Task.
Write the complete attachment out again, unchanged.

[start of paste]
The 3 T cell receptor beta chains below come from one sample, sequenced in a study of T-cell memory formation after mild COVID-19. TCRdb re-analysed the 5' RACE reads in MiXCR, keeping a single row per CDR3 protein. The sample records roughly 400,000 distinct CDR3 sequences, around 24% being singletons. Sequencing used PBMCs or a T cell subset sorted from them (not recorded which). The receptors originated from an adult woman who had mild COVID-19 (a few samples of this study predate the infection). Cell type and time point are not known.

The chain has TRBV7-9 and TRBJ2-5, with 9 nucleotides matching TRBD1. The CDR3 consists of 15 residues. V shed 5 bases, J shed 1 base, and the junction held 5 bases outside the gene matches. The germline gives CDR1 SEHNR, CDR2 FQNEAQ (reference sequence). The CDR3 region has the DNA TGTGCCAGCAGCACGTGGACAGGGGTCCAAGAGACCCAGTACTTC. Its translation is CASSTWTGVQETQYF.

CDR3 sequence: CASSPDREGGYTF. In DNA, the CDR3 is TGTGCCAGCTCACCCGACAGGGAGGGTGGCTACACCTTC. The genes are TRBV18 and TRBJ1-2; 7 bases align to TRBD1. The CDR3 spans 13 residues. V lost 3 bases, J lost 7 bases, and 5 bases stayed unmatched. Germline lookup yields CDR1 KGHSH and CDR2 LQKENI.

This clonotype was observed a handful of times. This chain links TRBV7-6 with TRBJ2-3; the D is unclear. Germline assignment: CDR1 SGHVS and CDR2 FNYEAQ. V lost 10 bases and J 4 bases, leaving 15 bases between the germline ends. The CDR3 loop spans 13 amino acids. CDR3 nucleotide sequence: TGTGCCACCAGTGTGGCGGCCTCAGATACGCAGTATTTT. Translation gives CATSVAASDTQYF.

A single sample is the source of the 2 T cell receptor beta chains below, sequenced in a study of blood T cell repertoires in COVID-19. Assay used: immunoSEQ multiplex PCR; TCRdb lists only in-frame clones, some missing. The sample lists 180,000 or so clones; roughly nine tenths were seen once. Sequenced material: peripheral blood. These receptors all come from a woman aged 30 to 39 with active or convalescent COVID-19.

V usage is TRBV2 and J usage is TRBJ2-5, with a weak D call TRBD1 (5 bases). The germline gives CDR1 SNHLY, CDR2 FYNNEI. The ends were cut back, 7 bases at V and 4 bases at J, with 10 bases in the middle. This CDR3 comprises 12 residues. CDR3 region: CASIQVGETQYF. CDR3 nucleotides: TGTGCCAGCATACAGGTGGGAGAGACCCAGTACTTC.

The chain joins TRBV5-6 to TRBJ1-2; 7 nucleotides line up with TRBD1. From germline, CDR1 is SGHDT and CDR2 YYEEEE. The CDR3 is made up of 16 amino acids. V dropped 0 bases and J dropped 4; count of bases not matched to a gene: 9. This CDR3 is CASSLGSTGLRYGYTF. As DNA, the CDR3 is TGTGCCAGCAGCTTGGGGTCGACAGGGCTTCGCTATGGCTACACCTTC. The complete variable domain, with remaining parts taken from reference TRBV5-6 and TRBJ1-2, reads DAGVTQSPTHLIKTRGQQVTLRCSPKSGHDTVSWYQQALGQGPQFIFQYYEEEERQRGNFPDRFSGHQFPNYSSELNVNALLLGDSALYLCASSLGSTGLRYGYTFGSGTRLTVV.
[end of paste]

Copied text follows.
The 3 T cell receptor beta chains below come from one sample, sequenced in a study of T-cell memory formation after mild COVID-19. TCRdb re-analysed the 5' RACE reads in MiXCR, keeping a single row per CDR3 protein. The sample records roughly 400,000 distinct CDR3 sequences, around 24% being singletons. Sequencing used PBMCs or a T cell subset sorted from them (not recorded which). The receptors originated from an adult woman who had mild COVID-19 (a few samples of this study predate the infection). Cell type and time point are not known.

The chain has TRBV7-9 and TRBJ2-5, with 9 nucleotides matching TRBD1. The CDR3 consists of 15 residues. V shed 5 bases, J shed 1 base, and the junction held 5 bases outside the gene matches. The germline gives CDR1 SEHNR, CDR2 FQNEAQ (reference sequence). The CDR3 region has the DNA TGTGCCAGCAGCACGTGGACAGGGGTCCAAGAGACCCAGTACTTC. Its translation is CASSTWTGVQETQYF.

CDR3 sequence: CASSPDREGGYTF. In DNA, the CDR3 is TGTGCCAGCTCACCCGACAGGGAGGGTGGCTACACCTTC. The genes are TRBV18 and TRBJ1-2; 7 bases align to TRBD1. The CDR3 spans 13 residues. V lost 3 bases, J lost 7 bases, and 5 bases stayed unmatched. Germline lookup yields CDR1 KGHSH and CDR2 LQKENI.

This clonotype was observed a handful of times. This chain links TRBV7-6 with TRBJ2-3; the D is unclear. Germline assignment: CDR1 SGHVS and CDR2 FNYEAQ. V lost 10 bases and J 4 bases, leaving 15 bases between the germline ends. The CDR3 loop spans 13 amino acids. CDR3 nucleotide sequence: TGTGCCACCAGTGTGGCGGCCTCAGATACGCAGTATTTT. Translation gives CATSVAASDTQYF.

A single sample is the source of the 2 T cell receptor beta chains below, sequenced in a study of blood T cell repertoires in COVID-19. Assay used: immunoSEQ multiplex PCR; TCRdb lists only in-frame clones, some missing. The sample lists 180,000 or so clones; roughly nine tenths were seen once. Sequenced material: peripheral blood. These receptors all come from a woman aged 30 to 39 with active or convalescent COVID-19.

V usage is TRBV2 and J usage is TRBJ2-5, with a weak D call TRBD1 (5 bases). The germline gives CDR1 SNHLY, CDR2 FYNNEI. The ends were cut back, 7 bases at V and 4 bases at J, with 10 bases in the middle. This CDR3 comprises 12 residues. CDR3 region: CASIQVGETQYF. CDR3 nucleotides: TGTGCCAGCATACAGGTGGGAGAGACCCAGTACTTC.

The chain joins TRBV5-6 to TRBJ1-2; 7 nucleotides line up with TRBD1. From germline, CDR1 is SGHDT and CDR2 YYEEEE. The CDR3 is made up of 16 amino acids. V dropped 0 bases and J dropped 4; count of bases not matched to a gene: 9. This CDR3 is CASSLGSTGLRYGYTF. As DNA, the CDR3 is TGTGCCAGCAGCTTGGGGTCGACAGGGCTTCGCTATGGCTACACCTTC. The complete variable domain, with remaining parts taken from reference TRBV5-6 and TRBJ1-2, reads DAGVTQSPTHLIKTRGQQVTLRCSPKSGHDTVSWYQQALGQGPQFIFQYYEEEERQRGNFPDRFSGHQFPNYSSELNVNALLLGDSALYLCASSLGSTGLRYGYTFGSGTRLTVV.